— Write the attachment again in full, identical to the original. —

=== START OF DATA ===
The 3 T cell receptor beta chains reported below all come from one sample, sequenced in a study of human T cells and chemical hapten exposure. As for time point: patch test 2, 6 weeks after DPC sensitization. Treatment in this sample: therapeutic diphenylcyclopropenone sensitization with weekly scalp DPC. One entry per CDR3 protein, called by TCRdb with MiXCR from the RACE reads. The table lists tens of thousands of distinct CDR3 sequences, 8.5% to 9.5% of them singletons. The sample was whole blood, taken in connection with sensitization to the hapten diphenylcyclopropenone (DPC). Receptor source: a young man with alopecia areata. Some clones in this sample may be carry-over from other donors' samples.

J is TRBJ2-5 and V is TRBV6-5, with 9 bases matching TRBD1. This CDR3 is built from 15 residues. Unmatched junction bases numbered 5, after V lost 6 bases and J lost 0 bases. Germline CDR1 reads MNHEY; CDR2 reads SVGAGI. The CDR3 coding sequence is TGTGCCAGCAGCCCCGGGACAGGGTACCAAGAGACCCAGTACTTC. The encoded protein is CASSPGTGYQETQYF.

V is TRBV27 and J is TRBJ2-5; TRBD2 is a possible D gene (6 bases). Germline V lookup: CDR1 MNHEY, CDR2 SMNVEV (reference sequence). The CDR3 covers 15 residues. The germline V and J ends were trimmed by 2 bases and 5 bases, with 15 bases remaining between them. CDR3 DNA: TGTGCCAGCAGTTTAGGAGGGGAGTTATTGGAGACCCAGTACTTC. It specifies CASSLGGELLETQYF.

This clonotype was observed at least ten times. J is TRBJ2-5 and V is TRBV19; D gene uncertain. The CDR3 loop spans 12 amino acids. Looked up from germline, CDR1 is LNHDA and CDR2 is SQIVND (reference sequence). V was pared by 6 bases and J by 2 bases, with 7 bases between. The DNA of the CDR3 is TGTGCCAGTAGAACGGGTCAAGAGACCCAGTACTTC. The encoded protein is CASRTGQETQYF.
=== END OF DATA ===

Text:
The 3 T cell receptor beta chains reported below all come from one sample, sequenced in a study of human T cells and chemical hapten exposure. As for time point: patch test 2, 6 weeks after DPC sensitization. Treatment in this sample: therapeutic diphenylcyclopropenone sensitization with weekly scalp DPC. One entry per CDR3 protein, called by TCRdb with MiXCR from the RACE reads. The table lists tens of thousands of distinct CDR3 sequences, 8.5% to 9.5% of them singletons. The sample was whole blood, taken in connection with sensitization to the hapten diphenylcyclopropenone (DPC). Receptor source: a young man with alopecia areata. Some clones in this sample may be carry-over from other donors' samples.

J is TRBJ2-5 and V is TRBV6-5, with 9 bases matching TRBD1. This CDR3 is built from 15 residues. Unmatched junction bases numbered 5, after V lost 6 bases and J lost 0 bases. Germline CDR1 reads MNHEY; CDR2 reads SVGAGI. The CDR3 coding sequence is TGTGCCAGCAGCCCCGGGACAGGGTACCAAGAGACCCAGTACTTC. The encoded protein is CASSPGTGYQETQYF.

V is TRBV27 and J is TRBJ2-5; TRBD2 is a possible D gene (6 bases). Germline V lookup: CDR1 MNHEY, CDR2 SMNVEV (reference sequence). The CDR3 covers 15 residues. The germline V and J ends were trimmed by 2 bases and 5 bases, with 15 bases remaining between them. CDR3 DNA: TGTGCCAGCAGTTTAGGAGGGGAGTTATTGGAGACCCAGTACTTC. It specifies CASSLGGELLETQYF.

This clonotype was observed at least ten times. J is TRBJ2-5 and V is TRBV19; D gene uncertain. The CDR3 loop spans 12 amino acids. Looked up from germline, CDR1 is LNHDA and CDR2 is SQIVND (reference sequence). V was pared by 6 bases and J by 2 bases, with 7 bases between. The DNA of the CDR3 is TGTGCCAGTAGAACGGGTCAAGAGACCCAGTACTTC. The encoded protein is CASRTGQETQYF.